FINANCE minister Margaret Mwanakatwe says while low income earners face same risks with those encountered by others, the former face a greater financial burden when hit by an unexpected event.
In a speech delivered on her behalf by finance permanent secretary (budget and economic affairs) Dr Emmanuel Mulenga Pamu at the 14th micro-insurance conference at Taj Pamodzi Hotel in Lusaka yesterday, Mwanakatwe said the reality was that when low income households were faced with difficulties, harsh choices were made to endure such ordeals.
This year’s micro-insurance conference theme, ‘Inclusive insurance for emerging markets’, according to Mwanakatwe, came at a time when the insurance industry was targeting the emerging small and medium businesses who were the economic pushers, especially on the African business landscape.
“While the risks faced by low income earners are no different from those encountered by others, this group of people is more vulnerable to such risks due to their very limited resource base. Therefore, they face a greater financial burden when hit by an unexpected event such as the untimely death of a family member, or injury or loss of assets from natural disasters,” Mwanakatwe noted.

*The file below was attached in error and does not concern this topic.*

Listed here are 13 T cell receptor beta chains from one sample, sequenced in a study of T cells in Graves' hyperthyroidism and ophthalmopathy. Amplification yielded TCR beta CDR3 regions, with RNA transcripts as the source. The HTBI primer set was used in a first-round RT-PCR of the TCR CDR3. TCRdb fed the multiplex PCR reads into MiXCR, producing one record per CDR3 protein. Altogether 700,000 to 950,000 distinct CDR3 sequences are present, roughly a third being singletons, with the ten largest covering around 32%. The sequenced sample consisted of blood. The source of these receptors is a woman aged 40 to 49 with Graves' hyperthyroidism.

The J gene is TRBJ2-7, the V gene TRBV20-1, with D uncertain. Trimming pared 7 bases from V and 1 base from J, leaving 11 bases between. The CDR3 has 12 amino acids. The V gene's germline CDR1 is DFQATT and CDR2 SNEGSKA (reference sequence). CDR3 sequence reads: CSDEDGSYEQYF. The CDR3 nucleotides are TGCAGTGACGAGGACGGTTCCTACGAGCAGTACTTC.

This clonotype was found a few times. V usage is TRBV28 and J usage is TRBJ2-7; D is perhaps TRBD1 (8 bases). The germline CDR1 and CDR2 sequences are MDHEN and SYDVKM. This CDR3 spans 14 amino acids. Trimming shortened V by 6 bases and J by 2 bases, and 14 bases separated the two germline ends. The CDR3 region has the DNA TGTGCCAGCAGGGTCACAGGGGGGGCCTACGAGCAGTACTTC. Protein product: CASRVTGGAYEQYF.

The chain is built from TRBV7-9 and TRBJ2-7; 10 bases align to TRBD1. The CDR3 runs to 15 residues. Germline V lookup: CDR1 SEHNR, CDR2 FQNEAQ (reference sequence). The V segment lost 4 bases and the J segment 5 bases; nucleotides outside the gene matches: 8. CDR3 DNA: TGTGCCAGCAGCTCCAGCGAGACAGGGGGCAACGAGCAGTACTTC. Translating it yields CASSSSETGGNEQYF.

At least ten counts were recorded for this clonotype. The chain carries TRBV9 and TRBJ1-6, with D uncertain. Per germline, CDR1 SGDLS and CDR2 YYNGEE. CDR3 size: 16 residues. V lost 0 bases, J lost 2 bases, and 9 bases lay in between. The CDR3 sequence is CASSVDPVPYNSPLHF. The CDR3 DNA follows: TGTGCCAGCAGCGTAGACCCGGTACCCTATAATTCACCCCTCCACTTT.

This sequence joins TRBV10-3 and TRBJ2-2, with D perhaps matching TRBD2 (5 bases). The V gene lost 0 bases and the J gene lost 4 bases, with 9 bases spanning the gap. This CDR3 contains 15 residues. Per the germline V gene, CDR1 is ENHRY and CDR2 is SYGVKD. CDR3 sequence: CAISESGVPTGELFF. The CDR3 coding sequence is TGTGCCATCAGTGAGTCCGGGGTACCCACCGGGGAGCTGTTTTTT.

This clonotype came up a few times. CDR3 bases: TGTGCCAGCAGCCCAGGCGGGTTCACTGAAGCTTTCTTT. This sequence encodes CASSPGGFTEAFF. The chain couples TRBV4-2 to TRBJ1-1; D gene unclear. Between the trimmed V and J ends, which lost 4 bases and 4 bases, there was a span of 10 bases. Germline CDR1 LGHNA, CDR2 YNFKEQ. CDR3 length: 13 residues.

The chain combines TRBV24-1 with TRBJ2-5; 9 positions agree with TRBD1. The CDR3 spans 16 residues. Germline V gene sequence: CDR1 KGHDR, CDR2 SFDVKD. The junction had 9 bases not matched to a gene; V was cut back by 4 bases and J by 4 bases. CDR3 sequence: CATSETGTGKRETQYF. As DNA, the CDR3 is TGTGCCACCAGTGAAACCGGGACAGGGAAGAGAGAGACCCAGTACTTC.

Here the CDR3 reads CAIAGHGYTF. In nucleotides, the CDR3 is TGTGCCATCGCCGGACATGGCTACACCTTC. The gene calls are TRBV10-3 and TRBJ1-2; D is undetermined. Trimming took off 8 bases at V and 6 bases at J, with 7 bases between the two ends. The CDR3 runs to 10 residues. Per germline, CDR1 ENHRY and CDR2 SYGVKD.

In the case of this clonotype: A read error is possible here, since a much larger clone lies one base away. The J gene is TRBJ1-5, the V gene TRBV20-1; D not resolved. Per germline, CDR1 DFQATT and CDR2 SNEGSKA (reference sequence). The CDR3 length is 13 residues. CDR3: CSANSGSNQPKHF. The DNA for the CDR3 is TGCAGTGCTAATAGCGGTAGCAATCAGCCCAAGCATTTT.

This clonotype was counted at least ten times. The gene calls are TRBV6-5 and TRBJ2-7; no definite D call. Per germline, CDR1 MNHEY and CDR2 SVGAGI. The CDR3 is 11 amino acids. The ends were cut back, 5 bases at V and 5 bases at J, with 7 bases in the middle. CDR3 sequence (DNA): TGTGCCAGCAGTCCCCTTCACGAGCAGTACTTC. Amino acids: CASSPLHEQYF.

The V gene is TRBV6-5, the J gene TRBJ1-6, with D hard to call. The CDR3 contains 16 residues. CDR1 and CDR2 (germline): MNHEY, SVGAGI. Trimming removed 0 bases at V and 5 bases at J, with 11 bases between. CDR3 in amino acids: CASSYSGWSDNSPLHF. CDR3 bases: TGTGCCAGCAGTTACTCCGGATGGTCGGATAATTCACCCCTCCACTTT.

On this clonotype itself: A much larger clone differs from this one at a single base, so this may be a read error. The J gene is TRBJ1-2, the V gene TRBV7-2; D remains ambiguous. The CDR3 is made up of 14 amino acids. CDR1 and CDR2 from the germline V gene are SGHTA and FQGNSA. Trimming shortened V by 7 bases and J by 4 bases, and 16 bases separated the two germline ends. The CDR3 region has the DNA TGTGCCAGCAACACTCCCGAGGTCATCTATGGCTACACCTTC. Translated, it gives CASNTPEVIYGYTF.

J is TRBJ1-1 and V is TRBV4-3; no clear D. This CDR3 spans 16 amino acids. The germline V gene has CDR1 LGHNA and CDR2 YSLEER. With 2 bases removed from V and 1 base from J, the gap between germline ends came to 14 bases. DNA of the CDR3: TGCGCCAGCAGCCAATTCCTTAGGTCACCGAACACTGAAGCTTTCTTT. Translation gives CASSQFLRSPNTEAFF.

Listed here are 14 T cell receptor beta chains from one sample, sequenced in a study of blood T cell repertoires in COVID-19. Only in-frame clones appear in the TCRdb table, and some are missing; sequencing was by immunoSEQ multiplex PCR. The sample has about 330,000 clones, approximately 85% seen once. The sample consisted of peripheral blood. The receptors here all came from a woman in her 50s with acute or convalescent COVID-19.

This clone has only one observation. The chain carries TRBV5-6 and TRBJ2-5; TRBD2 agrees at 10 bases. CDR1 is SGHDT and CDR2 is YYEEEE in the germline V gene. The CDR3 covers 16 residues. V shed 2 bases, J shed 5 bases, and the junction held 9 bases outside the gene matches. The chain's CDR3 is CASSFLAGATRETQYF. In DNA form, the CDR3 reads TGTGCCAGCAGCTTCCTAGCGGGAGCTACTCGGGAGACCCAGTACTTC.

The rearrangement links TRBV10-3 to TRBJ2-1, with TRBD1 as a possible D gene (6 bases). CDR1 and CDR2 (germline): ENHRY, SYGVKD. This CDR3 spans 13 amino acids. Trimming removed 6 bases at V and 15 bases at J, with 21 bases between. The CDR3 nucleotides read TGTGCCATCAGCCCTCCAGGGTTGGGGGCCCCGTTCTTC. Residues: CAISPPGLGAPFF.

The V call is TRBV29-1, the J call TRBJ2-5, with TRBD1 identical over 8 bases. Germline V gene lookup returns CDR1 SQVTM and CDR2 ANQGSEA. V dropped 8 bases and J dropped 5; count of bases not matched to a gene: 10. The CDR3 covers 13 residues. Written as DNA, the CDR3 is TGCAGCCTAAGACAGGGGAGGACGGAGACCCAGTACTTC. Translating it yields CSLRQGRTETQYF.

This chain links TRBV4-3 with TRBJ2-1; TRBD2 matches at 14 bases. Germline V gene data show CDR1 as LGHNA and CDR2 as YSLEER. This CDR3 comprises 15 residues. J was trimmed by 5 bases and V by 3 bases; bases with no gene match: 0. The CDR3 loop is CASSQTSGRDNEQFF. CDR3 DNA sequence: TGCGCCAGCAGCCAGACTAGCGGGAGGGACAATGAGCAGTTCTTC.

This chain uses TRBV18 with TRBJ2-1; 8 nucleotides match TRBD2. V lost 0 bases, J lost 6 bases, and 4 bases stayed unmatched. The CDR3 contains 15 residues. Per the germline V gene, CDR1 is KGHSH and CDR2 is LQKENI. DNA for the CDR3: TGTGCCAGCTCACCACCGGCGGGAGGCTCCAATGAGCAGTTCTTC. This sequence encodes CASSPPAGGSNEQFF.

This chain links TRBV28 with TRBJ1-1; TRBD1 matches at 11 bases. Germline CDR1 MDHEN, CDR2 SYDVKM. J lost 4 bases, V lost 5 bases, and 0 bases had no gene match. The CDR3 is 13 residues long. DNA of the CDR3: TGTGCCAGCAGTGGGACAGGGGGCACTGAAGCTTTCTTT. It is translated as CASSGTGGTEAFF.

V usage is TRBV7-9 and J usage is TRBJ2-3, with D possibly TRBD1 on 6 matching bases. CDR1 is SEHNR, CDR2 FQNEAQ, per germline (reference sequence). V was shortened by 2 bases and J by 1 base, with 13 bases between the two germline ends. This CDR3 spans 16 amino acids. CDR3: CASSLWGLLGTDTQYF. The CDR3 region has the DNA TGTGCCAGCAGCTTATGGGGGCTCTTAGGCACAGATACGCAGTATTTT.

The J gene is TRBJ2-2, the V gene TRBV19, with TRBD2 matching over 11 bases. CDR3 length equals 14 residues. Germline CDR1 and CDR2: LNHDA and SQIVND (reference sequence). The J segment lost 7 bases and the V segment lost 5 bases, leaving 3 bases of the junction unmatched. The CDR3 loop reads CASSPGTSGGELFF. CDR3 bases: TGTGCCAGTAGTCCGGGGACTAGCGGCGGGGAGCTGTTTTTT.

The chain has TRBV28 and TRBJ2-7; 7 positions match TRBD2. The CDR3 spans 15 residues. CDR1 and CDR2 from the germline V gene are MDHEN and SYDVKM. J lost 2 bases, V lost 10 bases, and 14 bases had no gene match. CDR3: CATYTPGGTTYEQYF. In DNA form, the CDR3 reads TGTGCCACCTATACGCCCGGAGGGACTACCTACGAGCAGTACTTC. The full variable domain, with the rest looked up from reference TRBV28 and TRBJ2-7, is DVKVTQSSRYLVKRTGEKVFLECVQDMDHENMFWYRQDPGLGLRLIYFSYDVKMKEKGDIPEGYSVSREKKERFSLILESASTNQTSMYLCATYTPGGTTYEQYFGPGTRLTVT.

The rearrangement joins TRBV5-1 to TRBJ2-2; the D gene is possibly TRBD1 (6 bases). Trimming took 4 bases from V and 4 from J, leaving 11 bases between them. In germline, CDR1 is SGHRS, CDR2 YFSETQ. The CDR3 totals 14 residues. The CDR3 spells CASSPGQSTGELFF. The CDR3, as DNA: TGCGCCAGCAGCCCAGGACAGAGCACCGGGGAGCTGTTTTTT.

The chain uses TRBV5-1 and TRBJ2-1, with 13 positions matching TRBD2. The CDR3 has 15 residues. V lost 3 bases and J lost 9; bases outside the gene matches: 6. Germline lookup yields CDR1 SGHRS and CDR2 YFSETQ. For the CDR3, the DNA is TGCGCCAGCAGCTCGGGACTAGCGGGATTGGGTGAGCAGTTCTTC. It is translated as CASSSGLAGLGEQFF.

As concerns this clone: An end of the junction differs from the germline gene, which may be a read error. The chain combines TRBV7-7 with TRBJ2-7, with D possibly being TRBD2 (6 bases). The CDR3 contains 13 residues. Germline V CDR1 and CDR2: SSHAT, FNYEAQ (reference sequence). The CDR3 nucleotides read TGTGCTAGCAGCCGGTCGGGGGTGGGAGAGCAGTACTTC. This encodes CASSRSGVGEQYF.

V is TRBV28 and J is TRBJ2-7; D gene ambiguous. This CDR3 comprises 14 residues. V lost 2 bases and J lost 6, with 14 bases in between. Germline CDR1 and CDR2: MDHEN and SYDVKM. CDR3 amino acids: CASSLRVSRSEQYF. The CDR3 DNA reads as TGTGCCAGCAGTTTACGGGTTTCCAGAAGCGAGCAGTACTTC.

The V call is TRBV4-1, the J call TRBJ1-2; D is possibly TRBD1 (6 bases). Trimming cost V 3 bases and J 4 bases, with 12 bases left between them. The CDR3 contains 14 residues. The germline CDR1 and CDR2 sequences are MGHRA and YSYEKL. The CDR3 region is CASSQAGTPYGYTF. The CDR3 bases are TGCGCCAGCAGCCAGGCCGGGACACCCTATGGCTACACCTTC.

“Their subsequent actions may deplete their quality of life; thus, their standard of living declines and more people fall deeper into the poverty trap.”
She added that insurance could be a powerful tool for effective risk management because, “When risk event occurs, it does not only come with a loss but also financial demands to recover from the loss.”
“Indeed, insurance is an intangible financial service that is characterised with a promise that the insurer will pay for covered losses at the occurrence of the insured event. In most developed markets, insurance penetration is high and millions of people rely on insurance for risk management purposes,” said Mwanakatwe, adding that at national level, high insurance penetration translated into economic growth through the contribution of insurance to GDP.